Think Small About Big Civic Engagement Data
Research shows that engaging citizens – collaborating with them on common interest topics, issues and problems – builds the strongest communities, fortified against the larger challenges of the country. As a result, many community leaders have adopted open systems that bring in feedback directly from citizens. However, these institutions are finding that the resulting big civic engagement data isn’t always immediately actionable. In our instant gratification world, that doesn’t cut it; people expect to see relevant, informed action result from their efforts or they’ll tune out. To create a truly engaged community, governments need to think small about their big civic engagement data. By leveraging tools like GIS software, spatial analytics and mapping visualization products, leaders can hyperlocalize feedback into actionable insights that facilitate meaningful change, effectively bridging the gap between an open government and community activation.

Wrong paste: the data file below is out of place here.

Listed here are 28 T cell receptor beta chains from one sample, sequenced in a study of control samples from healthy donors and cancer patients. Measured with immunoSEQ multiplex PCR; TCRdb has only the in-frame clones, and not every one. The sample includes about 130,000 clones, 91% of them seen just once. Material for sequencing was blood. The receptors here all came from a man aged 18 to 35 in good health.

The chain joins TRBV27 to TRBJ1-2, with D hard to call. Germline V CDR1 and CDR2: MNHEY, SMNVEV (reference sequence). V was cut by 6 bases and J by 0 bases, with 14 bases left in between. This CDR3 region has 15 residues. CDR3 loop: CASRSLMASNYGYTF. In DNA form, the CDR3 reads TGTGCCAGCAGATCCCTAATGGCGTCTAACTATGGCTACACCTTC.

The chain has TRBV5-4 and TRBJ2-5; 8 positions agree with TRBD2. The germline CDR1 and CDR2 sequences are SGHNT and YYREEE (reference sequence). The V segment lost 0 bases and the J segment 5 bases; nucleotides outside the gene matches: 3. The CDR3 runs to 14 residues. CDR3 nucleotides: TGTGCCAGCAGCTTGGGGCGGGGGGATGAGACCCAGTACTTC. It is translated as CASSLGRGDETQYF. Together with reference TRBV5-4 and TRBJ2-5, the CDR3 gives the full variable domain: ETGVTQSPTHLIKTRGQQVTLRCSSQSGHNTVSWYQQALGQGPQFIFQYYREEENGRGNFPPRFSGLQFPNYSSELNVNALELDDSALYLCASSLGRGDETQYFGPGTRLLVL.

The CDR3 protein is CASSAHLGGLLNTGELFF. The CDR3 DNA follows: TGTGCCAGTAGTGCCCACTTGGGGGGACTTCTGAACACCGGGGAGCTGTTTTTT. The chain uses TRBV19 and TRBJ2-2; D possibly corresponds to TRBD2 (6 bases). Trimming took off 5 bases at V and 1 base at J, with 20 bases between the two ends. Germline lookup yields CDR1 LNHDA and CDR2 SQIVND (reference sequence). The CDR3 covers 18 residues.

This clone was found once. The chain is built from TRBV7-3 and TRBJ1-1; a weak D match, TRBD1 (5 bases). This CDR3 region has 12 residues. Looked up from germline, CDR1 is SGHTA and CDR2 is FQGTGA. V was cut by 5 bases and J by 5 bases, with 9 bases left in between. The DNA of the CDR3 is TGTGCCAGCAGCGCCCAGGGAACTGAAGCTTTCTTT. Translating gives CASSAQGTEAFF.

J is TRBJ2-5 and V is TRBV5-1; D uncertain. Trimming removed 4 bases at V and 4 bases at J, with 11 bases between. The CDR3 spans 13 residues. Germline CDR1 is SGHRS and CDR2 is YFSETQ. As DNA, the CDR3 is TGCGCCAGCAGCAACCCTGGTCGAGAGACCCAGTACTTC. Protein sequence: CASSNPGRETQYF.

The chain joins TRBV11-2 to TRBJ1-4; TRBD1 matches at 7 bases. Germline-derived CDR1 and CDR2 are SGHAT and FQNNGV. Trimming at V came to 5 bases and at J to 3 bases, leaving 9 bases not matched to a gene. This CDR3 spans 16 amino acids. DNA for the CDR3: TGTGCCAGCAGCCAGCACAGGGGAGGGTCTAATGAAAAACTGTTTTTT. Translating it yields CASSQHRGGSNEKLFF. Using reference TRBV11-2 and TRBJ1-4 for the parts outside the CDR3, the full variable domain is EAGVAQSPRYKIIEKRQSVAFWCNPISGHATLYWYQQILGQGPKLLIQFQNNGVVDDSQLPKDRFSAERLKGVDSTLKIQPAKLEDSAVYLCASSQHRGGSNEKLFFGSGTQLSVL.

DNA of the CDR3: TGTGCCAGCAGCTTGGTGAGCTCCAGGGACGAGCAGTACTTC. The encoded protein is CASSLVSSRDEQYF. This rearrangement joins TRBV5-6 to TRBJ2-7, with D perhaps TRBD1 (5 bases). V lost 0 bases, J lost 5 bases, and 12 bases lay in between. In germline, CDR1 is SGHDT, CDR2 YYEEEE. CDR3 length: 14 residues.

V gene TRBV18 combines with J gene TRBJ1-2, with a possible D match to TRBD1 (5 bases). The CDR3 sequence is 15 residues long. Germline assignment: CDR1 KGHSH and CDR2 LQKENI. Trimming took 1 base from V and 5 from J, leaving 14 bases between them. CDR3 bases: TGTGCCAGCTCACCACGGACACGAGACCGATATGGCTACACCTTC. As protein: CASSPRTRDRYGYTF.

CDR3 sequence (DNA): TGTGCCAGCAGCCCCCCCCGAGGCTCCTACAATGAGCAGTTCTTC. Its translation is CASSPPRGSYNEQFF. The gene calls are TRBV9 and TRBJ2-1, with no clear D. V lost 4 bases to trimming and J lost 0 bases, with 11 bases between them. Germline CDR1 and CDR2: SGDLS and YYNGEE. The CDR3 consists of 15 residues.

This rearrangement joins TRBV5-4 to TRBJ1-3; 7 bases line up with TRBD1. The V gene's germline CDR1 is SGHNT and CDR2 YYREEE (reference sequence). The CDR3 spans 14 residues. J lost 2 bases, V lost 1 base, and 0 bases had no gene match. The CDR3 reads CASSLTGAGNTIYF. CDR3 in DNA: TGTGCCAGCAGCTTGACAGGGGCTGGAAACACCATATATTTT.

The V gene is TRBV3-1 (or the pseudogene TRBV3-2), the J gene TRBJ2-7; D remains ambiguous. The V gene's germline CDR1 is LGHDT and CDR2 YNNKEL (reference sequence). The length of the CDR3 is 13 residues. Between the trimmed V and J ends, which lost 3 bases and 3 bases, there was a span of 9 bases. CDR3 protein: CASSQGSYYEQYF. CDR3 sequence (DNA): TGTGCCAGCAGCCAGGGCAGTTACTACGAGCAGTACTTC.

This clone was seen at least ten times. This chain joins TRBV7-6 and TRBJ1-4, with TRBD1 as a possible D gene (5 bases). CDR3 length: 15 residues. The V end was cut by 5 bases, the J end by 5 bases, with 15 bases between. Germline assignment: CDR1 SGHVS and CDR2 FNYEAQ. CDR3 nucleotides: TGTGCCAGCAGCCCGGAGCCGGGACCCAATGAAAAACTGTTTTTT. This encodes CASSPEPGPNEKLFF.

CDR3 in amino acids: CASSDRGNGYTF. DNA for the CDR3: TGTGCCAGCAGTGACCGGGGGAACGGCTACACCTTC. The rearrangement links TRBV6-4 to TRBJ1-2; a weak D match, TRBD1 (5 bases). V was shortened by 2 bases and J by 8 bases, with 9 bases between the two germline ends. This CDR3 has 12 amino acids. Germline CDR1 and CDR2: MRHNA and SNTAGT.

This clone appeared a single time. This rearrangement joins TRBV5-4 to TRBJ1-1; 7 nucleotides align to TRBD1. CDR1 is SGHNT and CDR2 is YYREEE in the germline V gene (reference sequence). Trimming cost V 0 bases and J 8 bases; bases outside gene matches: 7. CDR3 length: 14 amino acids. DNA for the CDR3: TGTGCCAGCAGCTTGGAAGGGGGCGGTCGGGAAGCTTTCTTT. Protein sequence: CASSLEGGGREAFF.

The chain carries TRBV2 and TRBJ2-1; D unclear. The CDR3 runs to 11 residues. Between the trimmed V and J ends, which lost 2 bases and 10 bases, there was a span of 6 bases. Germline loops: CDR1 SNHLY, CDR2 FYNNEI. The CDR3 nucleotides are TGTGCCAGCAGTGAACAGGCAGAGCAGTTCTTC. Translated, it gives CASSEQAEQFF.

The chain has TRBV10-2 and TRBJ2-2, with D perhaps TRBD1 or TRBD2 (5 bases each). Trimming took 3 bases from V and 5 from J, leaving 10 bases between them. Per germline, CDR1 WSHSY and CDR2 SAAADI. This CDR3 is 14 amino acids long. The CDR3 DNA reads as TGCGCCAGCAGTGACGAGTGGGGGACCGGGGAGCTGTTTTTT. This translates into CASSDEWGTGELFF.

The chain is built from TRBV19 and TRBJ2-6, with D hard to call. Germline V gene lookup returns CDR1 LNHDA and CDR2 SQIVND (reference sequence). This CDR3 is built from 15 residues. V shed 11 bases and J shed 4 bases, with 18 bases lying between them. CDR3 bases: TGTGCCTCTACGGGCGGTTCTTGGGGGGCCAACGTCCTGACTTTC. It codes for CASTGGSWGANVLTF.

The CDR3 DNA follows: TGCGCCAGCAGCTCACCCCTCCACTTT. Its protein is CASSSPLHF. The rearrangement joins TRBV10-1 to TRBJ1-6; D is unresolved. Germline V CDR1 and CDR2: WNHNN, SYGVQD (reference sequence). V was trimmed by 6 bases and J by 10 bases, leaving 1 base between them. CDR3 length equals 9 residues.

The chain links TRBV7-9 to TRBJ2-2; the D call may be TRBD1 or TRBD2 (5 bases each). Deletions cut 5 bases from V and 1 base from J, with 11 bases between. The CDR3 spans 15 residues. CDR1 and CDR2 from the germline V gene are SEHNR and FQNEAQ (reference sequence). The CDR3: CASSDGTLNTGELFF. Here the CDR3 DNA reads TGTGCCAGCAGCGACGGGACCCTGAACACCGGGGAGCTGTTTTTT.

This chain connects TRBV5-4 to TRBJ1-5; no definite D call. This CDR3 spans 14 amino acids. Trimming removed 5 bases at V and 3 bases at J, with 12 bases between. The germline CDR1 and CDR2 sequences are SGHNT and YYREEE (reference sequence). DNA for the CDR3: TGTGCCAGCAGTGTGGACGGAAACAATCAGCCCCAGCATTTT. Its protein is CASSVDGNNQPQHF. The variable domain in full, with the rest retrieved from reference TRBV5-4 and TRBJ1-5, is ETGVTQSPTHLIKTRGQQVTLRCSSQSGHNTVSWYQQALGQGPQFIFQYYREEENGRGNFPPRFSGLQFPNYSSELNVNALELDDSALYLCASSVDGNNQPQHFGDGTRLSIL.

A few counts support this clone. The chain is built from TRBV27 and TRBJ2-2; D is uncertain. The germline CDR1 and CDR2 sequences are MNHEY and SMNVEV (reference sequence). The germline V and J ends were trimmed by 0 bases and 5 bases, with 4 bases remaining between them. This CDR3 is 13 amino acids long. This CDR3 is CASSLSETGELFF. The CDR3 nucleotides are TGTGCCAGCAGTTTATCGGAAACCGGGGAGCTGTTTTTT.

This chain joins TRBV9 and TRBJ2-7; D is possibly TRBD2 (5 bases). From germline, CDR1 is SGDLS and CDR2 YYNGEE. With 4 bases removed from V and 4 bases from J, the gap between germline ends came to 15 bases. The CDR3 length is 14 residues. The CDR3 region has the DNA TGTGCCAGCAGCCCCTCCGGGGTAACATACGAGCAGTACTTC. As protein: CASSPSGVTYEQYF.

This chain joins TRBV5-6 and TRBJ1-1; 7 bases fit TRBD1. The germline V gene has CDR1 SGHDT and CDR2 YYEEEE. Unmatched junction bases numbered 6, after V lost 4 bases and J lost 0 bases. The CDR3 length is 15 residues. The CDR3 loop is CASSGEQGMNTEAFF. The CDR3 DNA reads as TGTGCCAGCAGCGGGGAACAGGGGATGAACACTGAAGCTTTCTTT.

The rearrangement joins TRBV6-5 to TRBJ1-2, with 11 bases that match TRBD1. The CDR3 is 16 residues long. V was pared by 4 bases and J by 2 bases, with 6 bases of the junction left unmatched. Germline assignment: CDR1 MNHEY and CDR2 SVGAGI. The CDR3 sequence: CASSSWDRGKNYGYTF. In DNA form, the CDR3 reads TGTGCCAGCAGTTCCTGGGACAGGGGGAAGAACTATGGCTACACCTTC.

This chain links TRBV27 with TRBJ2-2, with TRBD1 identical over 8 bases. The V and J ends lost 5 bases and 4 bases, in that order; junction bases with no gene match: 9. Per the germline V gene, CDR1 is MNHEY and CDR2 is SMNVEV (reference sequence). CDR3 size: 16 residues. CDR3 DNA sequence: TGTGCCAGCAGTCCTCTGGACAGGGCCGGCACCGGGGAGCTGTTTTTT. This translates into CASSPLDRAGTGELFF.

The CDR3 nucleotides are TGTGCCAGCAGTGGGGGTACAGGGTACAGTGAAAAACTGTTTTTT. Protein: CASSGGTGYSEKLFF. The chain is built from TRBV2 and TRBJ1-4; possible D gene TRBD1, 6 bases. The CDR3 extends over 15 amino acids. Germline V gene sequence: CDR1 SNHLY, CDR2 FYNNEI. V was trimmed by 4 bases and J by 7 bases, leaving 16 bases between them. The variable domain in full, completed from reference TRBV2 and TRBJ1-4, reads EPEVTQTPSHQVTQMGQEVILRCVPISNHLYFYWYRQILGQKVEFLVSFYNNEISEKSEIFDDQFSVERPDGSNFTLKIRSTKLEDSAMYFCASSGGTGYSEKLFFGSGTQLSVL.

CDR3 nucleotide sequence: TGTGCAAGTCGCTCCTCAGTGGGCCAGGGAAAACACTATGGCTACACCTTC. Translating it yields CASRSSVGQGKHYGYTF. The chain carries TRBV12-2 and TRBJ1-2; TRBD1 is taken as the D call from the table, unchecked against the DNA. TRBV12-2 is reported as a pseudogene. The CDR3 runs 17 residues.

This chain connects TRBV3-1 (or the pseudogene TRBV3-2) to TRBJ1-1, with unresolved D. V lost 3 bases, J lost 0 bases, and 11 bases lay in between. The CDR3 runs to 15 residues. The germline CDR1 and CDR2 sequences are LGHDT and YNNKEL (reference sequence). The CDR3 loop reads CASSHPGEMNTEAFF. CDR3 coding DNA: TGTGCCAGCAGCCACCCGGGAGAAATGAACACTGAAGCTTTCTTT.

Nick Bowden has challenged the community engagement status quo since he was 12. In eighth grade, he was selected to participate in a competition to design a "city of the future.” He found himself observing how strange and uninformed it was to be determining where and how people of the future would live, without asking people today what they thought. Once in college, Nick learned that there was actually a profession around creating a mesh between people in physical places – urban planning. After graduating, Nick spent many years working as an urban planner, during which he worked for a major consultancy whereby he learned firsthand how broken the community engagement process was, and set out to fix it. In 2009, Nick launched his own firm and served as CEO until it was acquired in 2011, giving him the time and resources to build MindMixer. In just three years, Nick has taken MindMixer through its Series B funding, growing the company to serve its 400+ clients.